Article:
Vitenskapelig foredrag   2007

Aas, Tor Even; Hauge, Ragnar; Fjellvoll, Bjørn; Abrahamsen, Petter; Howell, John Anthony; Tucker, Steven


Preserved sedimentary and reservoir architecture is function of accommodation, sediment supply and depositional process. Recent advances in numerical, process based modelling have allowed the recreation of flow and deposition within single turbidity events. However, such simulations are computationally very expensive and unsuitable for re-creating reservoirs which are comprised of the results of hundreds of flow events.

A new method for combining a simplified simulation of event based sedimentation in turbidites is presented. Physical processes are simplified while still account for seabed topography, gravity, fluid friction, kinematics, ocean currents, sedimentation and erosion rates. Individual events start in a confined feeder channel and experience a hydraulic jump where the flow stalls and widens into a lobe. Modeling individual events is very fast and hundreds can be simulated. This method is combined with stochastic elements to allow reservoir uncertainty modeling and conditioning to well data.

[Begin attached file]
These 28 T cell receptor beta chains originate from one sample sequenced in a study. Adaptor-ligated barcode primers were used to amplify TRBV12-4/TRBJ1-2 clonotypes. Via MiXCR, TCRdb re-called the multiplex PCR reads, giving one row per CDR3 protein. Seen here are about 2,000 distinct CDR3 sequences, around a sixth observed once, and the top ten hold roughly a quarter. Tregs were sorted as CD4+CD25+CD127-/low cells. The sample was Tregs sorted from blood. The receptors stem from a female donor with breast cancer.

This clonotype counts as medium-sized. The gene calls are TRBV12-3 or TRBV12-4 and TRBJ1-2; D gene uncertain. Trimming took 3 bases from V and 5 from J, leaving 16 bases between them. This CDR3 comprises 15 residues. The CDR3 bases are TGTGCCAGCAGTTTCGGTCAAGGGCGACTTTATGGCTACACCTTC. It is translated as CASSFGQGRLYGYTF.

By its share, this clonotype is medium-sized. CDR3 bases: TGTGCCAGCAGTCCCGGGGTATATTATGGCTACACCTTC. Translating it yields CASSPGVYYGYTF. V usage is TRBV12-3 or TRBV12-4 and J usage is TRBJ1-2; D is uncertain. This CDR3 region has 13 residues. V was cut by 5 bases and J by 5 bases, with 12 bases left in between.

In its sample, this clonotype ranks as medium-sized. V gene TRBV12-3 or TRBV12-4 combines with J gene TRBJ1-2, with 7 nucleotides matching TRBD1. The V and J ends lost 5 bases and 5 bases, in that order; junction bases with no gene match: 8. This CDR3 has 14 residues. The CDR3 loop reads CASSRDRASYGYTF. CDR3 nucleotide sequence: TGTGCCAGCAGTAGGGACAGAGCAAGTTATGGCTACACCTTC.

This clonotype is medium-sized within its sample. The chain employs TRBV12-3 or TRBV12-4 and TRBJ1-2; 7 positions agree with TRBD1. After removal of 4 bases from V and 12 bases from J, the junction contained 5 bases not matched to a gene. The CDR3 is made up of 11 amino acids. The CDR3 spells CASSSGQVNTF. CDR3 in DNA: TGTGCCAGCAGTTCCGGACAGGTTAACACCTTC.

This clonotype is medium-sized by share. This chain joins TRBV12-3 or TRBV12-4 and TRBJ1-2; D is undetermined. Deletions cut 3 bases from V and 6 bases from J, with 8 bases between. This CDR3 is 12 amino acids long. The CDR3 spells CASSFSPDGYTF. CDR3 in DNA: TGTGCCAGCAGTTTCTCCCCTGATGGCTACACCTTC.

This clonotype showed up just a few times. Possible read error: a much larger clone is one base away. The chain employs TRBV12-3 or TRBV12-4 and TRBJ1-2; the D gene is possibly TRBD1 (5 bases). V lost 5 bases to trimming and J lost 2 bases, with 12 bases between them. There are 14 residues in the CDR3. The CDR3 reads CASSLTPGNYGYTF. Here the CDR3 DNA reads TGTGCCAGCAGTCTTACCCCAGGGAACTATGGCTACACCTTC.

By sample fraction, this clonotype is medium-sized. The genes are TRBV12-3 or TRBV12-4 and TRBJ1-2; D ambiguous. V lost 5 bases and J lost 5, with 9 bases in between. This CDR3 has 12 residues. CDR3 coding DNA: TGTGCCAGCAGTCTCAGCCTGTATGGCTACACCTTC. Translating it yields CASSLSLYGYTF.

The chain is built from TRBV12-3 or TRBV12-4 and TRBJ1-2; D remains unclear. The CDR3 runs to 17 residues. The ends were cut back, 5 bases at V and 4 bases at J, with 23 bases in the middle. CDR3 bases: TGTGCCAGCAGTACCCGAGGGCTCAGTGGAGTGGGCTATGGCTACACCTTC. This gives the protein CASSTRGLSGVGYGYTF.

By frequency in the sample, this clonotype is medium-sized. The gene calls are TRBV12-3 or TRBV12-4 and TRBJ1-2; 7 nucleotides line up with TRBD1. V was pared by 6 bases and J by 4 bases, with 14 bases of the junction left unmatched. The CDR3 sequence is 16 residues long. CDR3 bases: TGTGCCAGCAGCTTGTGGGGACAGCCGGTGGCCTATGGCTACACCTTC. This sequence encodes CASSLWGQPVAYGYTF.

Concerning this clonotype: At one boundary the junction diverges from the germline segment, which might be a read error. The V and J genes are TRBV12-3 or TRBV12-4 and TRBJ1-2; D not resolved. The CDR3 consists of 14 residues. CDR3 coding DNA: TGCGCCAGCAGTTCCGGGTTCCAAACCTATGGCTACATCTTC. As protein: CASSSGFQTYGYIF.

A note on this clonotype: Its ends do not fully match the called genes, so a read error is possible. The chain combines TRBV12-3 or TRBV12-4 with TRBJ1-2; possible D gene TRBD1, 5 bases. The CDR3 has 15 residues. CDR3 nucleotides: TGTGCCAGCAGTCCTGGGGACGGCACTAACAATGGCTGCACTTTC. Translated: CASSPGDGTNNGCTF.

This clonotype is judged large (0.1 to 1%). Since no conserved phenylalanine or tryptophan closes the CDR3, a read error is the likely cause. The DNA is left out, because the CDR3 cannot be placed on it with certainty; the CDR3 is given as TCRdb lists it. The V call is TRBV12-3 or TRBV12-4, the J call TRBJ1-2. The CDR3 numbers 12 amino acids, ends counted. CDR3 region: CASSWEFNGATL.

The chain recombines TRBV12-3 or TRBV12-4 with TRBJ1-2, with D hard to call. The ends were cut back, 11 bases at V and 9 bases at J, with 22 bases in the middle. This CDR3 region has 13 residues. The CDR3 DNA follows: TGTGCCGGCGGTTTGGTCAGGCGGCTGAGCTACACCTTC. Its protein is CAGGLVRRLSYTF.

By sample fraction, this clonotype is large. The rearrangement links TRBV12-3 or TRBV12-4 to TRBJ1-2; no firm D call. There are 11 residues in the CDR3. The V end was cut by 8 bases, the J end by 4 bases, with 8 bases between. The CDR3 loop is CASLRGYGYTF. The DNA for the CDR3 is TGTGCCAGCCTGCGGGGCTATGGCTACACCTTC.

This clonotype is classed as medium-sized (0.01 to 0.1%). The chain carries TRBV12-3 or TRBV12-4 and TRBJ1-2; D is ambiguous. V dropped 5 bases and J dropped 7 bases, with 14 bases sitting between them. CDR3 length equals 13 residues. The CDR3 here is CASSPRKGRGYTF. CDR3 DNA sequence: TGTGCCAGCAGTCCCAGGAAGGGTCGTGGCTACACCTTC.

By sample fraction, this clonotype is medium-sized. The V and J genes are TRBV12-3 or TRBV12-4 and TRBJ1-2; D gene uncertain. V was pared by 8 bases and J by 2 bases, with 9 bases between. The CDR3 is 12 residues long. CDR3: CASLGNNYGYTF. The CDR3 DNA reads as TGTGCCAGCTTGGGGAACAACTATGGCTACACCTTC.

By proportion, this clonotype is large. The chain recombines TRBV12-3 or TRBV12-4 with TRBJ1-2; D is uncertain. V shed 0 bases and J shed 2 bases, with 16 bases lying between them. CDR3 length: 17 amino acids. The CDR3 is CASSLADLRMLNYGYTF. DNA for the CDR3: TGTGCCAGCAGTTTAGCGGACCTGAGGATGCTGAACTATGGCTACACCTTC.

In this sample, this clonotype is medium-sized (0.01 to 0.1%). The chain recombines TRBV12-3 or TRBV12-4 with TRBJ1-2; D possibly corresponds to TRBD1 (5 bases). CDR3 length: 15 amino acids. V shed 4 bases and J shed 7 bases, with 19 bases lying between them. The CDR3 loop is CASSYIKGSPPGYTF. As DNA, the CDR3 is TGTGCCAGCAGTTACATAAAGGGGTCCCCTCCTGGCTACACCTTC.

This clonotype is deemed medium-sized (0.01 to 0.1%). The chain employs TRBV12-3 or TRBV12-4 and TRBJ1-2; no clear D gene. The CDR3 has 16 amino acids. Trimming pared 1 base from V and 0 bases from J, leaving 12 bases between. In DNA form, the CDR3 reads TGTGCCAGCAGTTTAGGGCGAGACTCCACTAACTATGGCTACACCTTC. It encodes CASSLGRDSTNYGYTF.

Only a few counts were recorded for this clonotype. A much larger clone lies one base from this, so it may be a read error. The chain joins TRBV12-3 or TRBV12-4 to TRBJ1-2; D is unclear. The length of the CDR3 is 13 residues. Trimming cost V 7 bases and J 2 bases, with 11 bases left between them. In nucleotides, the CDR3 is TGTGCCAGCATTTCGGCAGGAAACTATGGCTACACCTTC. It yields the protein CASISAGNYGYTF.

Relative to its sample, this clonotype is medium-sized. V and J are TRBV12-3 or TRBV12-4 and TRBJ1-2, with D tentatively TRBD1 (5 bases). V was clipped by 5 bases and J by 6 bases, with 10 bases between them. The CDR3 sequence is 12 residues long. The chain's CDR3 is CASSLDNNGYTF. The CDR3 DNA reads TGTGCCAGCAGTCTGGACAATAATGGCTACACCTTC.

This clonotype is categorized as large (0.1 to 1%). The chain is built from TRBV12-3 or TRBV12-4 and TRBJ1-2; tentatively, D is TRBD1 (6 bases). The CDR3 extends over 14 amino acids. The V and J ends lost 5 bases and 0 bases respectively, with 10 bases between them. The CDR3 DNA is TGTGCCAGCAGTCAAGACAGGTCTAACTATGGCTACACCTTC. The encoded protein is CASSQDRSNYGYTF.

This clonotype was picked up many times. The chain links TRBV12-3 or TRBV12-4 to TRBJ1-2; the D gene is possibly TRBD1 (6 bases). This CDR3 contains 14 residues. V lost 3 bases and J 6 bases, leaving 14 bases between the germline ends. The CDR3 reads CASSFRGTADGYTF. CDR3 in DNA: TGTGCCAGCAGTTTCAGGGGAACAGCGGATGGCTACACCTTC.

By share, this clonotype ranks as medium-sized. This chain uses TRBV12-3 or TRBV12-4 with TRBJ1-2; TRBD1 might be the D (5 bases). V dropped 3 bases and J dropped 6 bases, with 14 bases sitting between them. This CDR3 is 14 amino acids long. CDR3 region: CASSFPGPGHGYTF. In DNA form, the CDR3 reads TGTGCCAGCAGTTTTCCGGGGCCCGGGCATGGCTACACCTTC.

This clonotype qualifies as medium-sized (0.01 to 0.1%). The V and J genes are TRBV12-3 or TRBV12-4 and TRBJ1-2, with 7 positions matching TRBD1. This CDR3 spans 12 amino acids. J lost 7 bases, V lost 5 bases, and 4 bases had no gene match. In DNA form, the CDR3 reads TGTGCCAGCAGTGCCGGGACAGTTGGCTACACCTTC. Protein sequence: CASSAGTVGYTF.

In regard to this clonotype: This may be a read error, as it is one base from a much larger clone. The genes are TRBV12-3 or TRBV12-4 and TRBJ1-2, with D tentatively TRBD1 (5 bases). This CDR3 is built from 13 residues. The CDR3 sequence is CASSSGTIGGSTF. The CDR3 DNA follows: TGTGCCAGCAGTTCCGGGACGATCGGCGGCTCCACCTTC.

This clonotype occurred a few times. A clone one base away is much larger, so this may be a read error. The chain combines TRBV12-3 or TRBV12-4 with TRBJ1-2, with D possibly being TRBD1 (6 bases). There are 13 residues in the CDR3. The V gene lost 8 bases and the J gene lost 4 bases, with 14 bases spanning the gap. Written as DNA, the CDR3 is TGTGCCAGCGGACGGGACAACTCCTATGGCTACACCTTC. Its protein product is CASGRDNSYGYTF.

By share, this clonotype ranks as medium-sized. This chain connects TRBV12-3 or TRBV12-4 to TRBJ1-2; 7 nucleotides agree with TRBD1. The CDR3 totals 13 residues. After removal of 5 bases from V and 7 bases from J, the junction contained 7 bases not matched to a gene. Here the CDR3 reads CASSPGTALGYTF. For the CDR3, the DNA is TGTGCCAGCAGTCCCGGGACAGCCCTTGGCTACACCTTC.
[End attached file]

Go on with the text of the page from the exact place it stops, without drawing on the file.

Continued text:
The basic inputs are paleobathymetry and well data. Paleobathymetry is derived from structural restoration and decompaction of key surfaces. The complete workflow has been tested on two datasets. The Early Cretaceous Kopervik Sandstone from the Outer Moray Firth, North Sea comprises a sand-rich, series of fill and spill deposits sourced from the west. The trend contains a number of important fields and numerous leads. The second dataset is from the Eocene-Oligocene Peira Cava turbidite system which crops out the Alpine foreland in southeastern France. The basin fill architecture comprises proximal scour-and-fill facies deposited in a syndepositional syncline. These datasets have been used to test this new modeling approach.